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Washington, D. C.

The committee met at 10 a. m., Hon. Jesse P. Wolcott (chairman) presiding.

Present: Chairman Wolcott (presiding), Messrs. Talle, Kilburn, McDonough, Betts, D'Ewart, George, Mumma, McVey, Merrill, Oakman, Hiestand, Stringfellow, Spence, Brown, Rains, Multer, Deane, O'Brien, Dollinger, Bolling, Hays and O'Hara.

The CHAIRMAN. The committee will come to order.

We will resume the hearings on H. R. 7839.

We have Mr. Cole and his staff back with us this morning.
Mr. Cole, you may proceed.

Mr. RAINS. May I interrupt, Mr. Chairman, to ask how far along we have gotten? I was not able to be here yesterday.

The CHAIRMAN. I believe we are on page 12, of Mr. Cole's statement. Mr. RAINS. Are you going to complete the statement before interrogation, Mr. Chairman?

The CHAIRMAN. Yesterday we decided to take the statement up by subjects, with questioning after each subject.

Mr. RAINS. Thank you, Mr. Chairman.


Mr. COLE. Mr. Chairman, I am delighted to return this morning on the occasion of a matter of personal interest of the chairman. I want to congratulate the chairman upon arriving at a ripe young age today, and to congratulate the country upon the fact that we have you as chairman of this great committee.

Mr. RAINS. Happy birthday, Mr. Chairman.

The CHAIRMAN. Thank you, gentlemen.

Mr. COLE. I will continue with my statement, Mr. Chairman.

I believe there is a strong consensus as to the necessity for a secondary mortgage credit facility. Yet, despite the agreement as to need, I doubt that there is any other area where there would be greater difficulty in developing a proposal which would be completely satis

factory to all the various groups which have a substantial interest and concern in this matter. In my judgment, however, the provisions of the bill dealing with the secondary mortgage credit facility represent a constructive approach to this difficult problem and would provide a sound and sensible basis for meeting it.


The bill would recharter FNMA the existing Federal secondary credit facility for Government guaranteed or insured home mortgages. It would provide for the capitalization and operation of FNMA under its new charter, and would assign to it three distinct principal functions:

First, secondary market functions;

Second, special assistance operations providing for direct Government assistance for certain types of mortages or for certain periods of time; and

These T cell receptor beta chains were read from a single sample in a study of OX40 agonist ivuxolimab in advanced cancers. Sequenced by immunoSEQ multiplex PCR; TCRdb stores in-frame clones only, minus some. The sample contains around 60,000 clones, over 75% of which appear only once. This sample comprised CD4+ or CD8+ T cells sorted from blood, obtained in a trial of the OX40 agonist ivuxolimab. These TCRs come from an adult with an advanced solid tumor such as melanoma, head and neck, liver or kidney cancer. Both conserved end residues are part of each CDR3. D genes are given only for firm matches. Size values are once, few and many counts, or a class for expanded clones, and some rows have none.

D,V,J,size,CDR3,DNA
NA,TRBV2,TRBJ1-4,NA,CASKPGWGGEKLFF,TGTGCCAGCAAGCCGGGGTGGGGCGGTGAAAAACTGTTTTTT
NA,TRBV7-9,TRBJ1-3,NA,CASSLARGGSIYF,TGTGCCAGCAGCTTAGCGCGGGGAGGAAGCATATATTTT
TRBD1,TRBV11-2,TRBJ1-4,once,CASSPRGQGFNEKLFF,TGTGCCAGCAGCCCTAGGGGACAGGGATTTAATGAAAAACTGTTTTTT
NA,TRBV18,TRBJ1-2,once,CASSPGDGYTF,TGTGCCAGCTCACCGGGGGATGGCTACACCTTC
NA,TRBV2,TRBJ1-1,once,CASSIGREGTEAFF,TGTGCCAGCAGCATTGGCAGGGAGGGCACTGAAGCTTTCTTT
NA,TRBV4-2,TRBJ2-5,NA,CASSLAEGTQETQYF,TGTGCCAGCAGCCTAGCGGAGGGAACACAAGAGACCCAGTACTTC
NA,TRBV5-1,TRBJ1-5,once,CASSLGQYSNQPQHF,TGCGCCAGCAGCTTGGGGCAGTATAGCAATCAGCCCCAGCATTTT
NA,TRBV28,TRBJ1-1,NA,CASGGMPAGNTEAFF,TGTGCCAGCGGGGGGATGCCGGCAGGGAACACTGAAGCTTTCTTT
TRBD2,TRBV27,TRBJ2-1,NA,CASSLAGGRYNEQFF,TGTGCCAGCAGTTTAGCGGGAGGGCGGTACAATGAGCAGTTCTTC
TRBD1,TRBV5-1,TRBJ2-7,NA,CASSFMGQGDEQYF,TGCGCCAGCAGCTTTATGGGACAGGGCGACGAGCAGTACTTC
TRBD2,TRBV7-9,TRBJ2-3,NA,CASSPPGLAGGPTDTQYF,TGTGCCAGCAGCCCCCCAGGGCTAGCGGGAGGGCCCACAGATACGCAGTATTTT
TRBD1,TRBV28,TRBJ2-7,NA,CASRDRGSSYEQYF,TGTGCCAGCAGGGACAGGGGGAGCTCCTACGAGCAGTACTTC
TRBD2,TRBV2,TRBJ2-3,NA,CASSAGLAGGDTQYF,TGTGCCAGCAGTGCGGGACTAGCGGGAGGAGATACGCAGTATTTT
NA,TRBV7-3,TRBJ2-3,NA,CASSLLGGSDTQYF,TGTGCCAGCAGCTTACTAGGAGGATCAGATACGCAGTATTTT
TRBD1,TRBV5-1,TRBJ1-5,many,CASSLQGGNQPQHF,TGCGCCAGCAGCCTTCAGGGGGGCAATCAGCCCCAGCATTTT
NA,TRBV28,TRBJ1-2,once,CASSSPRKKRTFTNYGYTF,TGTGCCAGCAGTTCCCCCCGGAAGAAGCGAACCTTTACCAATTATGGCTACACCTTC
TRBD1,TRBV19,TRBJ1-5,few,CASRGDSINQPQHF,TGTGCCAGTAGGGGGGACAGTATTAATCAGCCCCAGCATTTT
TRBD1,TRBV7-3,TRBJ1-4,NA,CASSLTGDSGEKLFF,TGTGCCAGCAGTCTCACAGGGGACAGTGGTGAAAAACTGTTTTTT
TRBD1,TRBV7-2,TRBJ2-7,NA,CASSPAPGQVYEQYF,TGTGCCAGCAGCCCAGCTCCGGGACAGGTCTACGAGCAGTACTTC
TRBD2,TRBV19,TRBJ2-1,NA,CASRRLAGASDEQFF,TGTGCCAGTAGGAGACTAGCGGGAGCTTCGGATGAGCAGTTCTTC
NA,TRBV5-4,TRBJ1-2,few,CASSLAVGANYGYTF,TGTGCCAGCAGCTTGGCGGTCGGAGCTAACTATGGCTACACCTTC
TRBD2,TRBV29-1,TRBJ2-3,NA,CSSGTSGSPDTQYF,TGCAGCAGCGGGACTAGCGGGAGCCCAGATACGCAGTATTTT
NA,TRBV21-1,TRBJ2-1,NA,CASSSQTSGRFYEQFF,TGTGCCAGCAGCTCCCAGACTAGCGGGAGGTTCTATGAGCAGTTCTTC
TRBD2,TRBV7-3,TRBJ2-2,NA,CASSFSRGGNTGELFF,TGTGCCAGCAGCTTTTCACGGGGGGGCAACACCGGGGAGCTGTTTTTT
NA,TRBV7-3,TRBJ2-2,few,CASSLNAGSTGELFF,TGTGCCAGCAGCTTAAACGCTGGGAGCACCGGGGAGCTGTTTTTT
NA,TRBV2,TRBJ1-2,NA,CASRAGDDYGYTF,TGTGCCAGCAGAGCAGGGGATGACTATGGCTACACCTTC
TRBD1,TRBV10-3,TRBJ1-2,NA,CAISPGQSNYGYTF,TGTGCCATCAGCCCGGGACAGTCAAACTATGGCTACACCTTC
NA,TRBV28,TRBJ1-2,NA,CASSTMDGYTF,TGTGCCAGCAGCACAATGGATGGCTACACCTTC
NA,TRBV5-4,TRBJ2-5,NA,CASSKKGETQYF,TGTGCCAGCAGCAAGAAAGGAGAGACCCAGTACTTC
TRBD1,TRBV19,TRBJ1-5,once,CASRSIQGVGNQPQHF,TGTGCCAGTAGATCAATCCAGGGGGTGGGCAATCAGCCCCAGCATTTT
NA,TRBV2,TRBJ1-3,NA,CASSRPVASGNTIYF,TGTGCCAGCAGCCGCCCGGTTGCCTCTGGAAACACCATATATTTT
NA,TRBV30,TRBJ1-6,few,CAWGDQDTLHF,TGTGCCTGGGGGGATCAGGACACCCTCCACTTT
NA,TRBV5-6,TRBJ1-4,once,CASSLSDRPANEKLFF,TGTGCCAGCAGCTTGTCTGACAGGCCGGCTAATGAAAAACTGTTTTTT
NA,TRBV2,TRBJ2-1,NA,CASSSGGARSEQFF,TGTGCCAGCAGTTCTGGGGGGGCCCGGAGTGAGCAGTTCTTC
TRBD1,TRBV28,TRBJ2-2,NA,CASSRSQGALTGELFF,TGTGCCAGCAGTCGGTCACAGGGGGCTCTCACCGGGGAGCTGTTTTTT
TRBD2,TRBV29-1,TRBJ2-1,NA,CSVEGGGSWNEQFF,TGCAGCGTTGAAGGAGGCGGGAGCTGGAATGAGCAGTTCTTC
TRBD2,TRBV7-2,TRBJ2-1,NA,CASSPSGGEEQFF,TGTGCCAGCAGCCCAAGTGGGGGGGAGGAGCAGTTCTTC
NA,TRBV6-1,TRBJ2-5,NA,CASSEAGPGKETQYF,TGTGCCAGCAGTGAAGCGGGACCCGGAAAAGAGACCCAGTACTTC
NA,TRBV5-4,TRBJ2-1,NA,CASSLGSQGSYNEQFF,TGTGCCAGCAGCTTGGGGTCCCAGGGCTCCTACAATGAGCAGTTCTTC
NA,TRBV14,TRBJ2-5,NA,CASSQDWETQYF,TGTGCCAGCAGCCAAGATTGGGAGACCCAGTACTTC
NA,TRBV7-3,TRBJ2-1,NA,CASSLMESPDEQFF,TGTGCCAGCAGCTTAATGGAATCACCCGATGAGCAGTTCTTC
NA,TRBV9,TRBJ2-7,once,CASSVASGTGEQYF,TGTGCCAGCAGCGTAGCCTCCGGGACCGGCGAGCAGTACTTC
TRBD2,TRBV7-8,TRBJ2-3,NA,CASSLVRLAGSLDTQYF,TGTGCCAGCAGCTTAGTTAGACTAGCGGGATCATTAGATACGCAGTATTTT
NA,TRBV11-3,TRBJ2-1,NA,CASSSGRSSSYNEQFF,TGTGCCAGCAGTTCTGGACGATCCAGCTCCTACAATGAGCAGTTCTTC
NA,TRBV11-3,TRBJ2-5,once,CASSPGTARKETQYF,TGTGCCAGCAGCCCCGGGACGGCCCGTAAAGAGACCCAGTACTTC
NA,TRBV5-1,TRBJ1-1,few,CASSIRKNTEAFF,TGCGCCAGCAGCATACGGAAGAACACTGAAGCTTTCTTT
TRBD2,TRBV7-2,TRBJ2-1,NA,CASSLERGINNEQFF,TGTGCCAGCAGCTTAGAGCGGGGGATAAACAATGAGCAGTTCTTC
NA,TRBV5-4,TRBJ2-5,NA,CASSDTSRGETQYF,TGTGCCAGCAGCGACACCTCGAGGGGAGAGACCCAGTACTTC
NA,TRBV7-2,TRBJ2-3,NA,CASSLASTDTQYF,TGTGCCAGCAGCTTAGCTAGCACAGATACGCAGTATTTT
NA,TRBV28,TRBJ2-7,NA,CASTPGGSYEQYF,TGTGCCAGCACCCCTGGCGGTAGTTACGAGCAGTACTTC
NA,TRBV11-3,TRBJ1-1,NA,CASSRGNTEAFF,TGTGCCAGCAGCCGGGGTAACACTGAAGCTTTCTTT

Third, management and liquidating functions with respect to the present mortgage portfolio now held by FNMA.

To carry out these three functions, FNMA would be authorized, subject to the limitations prescribed by the bill, to purchase, service, or sell home mortgages insured by the Federal Housing Commissioner or guaranteed or insured by the Administrator of Veterans' Affairs. No mortgage could be purchased at a price exceeding 100 percent of the unpaid principal amount of the mortgage, and no mortgage could be purchased if the original principal amount thereof exceeded $12,500 for each family dwelling unit.


The bill provides that the secondary market operations of FNMA shall be confined, so far as practicable, to mortgages which are deemed to be of such quality, type, and class as to meet, generally, the purchase standards imposed by private institutional mortgage investors. FNMA's activities must meet two principal objectives. First, to avoid excessive use of its facilities. Second, that its secondary market operations should be wholly self-supporting. In brief, these functions would constitute a true secondary market, with FNMA purchasing only those mortgages which are generally marketable, and otherwise carrying on a business-type operation.

FNMA would be prohibited from purchasing any participations or making advance commitments in connection with its secondary market functions, except that, in the discretion of the board of directors, it could make advance commitments for purchase of an amount of mortgages equal to an amount of mortgages sold to the lender to whom the advance contract would be issued.

The bill provides that FNMA would have nonvoting capital stock. The initial issuance of stock would be subscribed for by the Secretary of the Treasury in an amount equal to the sum of the present capital stock of the existing Federal National Mortgage Association, and its paid-in surplus, surplus reserves, and undistributed earnings as of the close of a cutoff date to be within 60 days following the effective date of the bill. It is estimated this will amount to approximately $70 million. The Secretary of the Treasury would be entitled to receive

cumulative dividends on the capital stock held by him for each fiscal year until it is retired, at rates determined by him at the beginning of each fiscal year, based on the current average interest rate on outstanding marketable Government obligations.